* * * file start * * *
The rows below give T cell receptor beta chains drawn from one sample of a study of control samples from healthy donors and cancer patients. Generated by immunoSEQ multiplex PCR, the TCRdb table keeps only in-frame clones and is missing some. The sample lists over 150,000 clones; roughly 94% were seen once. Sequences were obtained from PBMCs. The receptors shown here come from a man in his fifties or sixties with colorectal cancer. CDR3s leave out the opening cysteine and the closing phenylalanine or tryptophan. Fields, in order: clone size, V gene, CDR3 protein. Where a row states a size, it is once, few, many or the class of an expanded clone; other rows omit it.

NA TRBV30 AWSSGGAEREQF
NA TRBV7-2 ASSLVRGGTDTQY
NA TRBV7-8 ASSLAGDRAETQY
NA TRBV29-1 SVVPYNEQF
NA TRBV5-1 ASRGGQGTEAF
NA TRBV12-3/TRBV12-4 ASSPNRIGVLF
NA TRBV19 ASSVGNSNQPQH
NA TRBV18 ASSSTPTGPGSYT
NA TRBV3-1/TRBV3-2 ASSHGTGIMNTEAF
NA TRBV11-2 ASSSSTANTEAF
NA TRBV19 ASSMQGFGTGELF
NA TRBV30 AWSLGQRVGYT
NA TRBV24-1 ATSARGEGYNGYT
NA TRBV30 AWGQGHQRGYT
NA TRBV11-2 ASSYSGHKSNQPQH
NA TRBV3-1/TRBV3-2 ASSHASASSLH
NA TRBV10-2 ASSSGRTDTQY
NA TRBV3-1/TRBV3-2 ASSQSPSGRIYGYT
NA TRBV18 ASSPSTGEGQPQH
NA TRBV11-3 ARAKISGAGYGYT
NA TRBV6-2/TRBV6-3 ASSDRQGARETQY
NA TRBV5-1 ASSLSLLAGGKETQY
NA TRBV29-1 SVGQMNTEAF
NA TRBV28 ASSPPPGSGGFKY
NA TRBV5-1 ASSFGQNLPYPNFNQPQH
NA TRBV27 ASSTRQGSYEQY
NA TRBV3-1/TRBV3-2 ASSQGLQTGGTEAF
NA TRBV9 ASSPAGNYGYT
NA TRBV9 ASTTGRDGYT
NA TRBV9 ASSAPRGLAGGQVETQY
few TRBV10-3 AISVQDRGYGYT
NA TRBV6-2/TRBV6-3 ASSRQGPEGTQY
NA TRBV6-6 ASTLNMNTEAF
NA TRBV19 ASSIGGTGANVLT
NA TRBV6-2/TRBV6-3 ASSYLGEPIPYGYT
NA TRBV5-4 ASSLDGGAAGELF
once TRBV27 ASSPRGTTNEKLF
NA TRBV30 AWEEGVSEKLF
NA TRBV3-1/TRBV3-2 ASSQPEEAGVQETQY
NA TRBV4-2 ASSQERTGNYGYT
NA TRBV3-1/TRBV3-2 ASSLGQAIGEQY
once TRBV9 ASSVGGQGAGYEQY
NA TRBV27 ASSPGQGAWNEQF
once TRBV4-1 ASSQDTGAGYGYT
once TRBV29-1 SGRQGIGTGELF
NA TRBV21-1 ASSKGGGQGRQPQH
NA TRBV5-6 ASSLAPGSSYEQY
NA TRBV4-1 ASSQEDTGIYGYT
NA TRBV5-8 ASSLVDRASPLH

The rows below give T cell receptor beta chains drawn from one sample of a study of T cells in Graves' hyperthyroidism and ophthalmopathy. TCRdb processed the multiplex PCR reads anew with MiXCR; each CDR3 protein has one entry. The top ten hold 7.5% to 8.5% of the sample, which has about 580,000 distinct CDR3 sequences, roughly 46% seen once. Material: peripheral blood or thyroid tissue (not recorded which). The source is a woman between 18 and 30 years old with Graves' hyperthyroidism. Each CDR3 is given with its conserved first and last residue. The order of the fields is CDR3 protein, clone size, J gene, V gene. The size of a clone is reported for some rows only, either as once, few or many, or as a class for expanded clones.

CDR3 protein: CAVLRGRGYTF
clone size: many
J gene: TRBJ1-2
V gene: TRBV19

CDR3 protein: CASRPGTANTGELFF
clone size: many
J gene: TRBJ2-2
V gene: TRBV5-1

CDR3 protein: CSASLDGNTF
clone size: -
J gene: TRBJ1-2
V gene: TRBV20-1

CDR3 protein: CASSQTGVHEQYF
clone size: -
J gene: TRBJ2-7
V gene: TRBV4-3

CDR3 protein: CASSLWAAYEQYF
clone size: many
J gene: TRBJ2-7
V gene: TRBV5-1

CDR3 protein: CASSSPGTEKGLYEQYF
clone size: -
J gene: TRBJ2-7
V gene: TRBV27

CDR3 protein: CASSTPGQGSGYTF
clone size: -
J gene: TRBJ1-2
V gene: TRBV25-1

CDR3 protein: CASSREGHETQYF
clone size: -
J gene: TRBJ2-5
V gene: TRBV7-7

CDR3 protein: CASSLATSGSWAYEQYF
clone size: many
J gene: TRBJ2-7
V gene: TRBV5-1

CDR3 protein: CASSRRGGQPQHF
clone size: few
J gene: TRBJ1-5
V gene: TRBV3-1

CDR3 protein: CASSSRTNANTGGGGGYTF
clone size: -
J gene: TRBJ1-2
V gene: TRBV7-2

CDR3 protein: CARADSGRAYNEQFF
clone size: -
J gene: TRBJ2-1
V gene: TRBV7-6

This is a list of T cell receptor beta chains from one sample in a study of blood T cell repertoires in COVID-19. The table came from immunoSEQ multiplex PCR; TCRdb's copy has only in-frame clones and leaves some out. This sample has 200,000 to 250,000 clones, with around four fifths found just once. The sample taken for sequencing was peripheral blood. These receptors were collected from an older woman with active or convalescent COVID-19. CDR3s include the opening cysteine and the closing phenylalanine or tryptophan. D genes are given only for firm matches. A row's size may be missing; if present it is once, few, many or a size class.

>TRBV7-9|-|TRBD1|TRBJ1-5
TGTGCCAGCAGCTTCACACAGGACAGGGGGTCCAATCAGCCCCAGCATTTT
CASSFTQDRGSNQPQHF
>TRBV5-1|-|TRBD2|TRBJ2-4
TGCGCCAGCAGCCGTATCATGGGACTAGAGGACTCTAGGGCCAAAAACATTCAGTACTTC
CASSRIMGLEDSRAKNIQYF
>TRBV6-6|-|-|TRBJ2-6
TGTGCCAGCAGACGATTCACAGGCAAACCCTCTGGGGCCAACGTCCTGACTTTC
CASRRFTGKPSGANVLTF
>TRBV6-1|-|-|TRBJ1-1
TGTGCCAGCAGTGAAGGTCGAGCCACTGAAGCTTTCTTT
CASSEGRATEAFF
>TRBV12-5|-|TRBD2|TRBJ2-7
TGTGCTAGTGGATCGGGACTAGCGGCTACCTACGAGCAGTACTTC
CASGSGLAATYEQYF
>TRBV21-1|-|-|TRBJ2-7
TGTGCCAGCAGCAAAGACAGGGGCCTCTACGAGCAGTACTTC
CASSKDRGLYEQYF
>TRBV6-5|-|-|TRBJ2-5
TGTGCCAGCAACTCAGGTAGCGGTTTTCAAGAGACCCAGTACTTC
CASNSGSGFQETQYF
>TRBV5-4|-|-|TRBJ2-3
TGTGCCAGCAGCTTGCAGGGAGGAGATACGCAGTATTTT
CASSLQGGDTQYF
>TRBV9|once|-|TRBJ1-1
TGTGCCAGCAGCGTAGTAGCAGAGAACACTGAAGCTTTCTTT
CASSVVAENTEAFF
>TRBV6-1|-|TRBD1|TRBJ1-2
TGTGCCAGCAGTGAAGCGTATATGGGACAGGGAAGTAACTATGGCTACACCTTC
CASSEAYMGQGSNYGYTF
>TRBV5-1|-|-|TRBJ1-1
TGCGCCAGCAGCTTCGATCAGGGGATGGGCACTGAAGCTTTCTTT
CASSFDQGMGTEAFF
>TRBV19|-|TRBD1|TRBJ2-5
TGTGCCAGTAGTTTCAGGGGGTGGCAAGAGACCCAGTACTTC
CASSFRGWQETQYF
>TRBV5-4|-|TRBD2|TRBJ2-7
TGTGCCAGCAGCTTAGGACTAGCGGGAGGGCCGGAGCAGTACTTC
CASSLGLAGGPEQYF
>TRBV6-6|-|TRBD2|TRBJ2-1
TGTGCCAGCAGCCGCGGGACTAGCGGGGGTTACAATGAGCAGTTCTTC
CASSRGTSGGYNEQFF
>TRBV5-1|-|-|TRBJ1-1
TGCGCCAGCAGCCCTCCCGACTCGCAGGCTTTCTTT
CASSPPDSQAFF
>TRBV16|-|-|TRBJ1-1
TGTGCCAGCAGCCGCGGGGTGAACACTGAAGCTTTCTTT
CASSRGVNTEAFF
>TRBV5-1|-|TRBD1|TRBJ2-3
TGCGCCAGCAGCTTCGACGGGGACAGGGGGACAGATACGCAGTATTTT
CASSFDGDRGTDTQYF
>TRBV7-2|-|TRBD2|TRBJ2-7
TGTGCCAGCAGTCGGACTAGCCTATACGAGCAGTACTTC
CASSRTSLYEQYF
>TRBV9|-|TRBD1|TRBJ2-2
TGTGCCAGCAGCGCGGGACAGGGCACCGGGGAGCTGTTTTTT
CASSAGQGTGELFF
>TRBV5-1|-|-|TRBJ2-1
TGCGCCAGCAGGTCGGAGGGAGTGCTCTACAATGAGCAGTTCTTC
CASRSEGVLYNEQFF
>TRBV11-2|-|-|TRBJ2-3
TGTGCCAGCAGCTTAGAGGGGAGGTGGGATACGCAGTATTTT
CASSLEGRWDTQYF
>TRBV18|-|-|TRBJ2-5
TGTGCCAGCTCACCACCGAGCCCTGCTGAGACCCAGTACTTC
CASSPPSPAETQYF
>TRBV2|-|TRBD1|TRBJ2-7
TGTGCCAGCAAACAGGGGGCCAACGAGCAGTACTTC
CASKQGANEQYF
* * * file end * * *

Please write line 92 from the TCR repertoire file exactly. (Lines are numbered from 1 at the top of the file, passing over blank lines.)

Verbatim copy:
CDR3 protein: CASSSRTNANTGGGGGYTF